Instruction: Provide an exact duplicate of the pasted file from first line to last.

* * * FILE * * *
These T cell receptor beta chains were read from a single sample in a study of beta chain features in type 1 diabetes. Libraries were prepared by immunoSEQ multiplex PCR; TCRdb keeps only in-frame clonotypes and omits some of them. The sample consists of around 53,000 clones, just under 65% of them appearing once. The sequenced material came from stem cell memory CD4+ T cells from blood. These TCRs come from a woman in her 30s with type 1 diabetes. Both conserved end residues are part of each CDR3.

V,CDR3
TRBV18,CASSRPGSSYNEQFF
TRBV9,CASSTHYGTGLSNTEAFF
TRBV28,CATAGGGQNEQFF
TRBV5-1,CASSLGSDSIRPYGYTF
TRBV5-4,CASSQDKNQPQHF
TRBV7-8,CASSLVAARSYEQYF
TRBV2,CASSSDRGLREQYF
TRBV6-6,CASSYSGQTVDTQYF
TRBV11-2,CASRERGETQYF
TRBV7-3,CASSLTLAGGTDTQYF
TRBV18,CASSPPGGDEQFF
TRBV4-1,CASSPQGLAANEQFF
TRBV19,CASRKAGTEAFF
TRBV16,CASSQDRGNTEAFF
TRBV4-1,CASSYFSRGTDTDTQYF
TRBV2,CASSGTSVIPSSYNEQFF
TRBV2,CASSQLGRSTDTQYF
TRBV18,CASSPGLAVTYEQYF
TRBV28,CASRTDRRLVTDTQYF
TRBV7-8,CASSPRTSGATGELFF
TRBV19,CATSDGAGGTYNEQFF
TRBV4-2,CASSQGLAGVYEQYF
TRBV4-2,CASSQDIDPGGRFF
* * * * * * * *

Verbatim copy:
These T cell receptor beta chains were read from a single sample in a study of beta chain features in type 1 diabetes. Libraries were prepared by immunoSEQ multiplex PCR; TCRdb keeps only in-frame clonotypes and omits some of them. The sample consists of around 53,000 clones, just under 65% of them appearing once. The sequenced material came from stem cell memory CD4+ T cells from blood. These TCRs come from a woman in her 30s with type 1 diabetes. Both conserved end residues are part of each CDR3.

V,CDR3
TRBV18,CASSRPGSSYNEQFF
TRBV9,CASSTHYGTGLSNTEAFF
TRBV28,CATAGGGQNEQFF
TRBV5-1,CASSLGSDSIRPYGYTF
TRBV5-4,CASSQDKNQPQHF
TRBV7-8,CASSLVAARSYEQYF
TRBV2,CASSSDRGLREQYF
TRBV6-6,CASSYSGQTVDTQYF
TRBV11-2,CASRERGETQYF
TRBV7-3,CASSLTLAGGTDTQYF
TRBV18,CASSPPGGDEQFF
TRBV4-1,CASSPQGLAANEQFF
TRBV19,CASRKAGTEAFF
TRBV16,CASSQDRGNTEAFF
TRBV4-1,CASSYFSRGTDTDTQYF
TRBV2,CASSGTSVIPSSYNEQFF
TRBV2,CASSQLGRSTDTQYF
TRBV18,CASSPGLAVTYEQYF
TRBV28,CASRTDRRLVTDTQYF
TRBV7-8,CASSPRTSGATGELFF
TRBV19,CATSDGAGGTYNEQFF
TRBV4-2,CASSQGLAGVYEQYF
TRBV4-2,CASSQDIDPGGRFF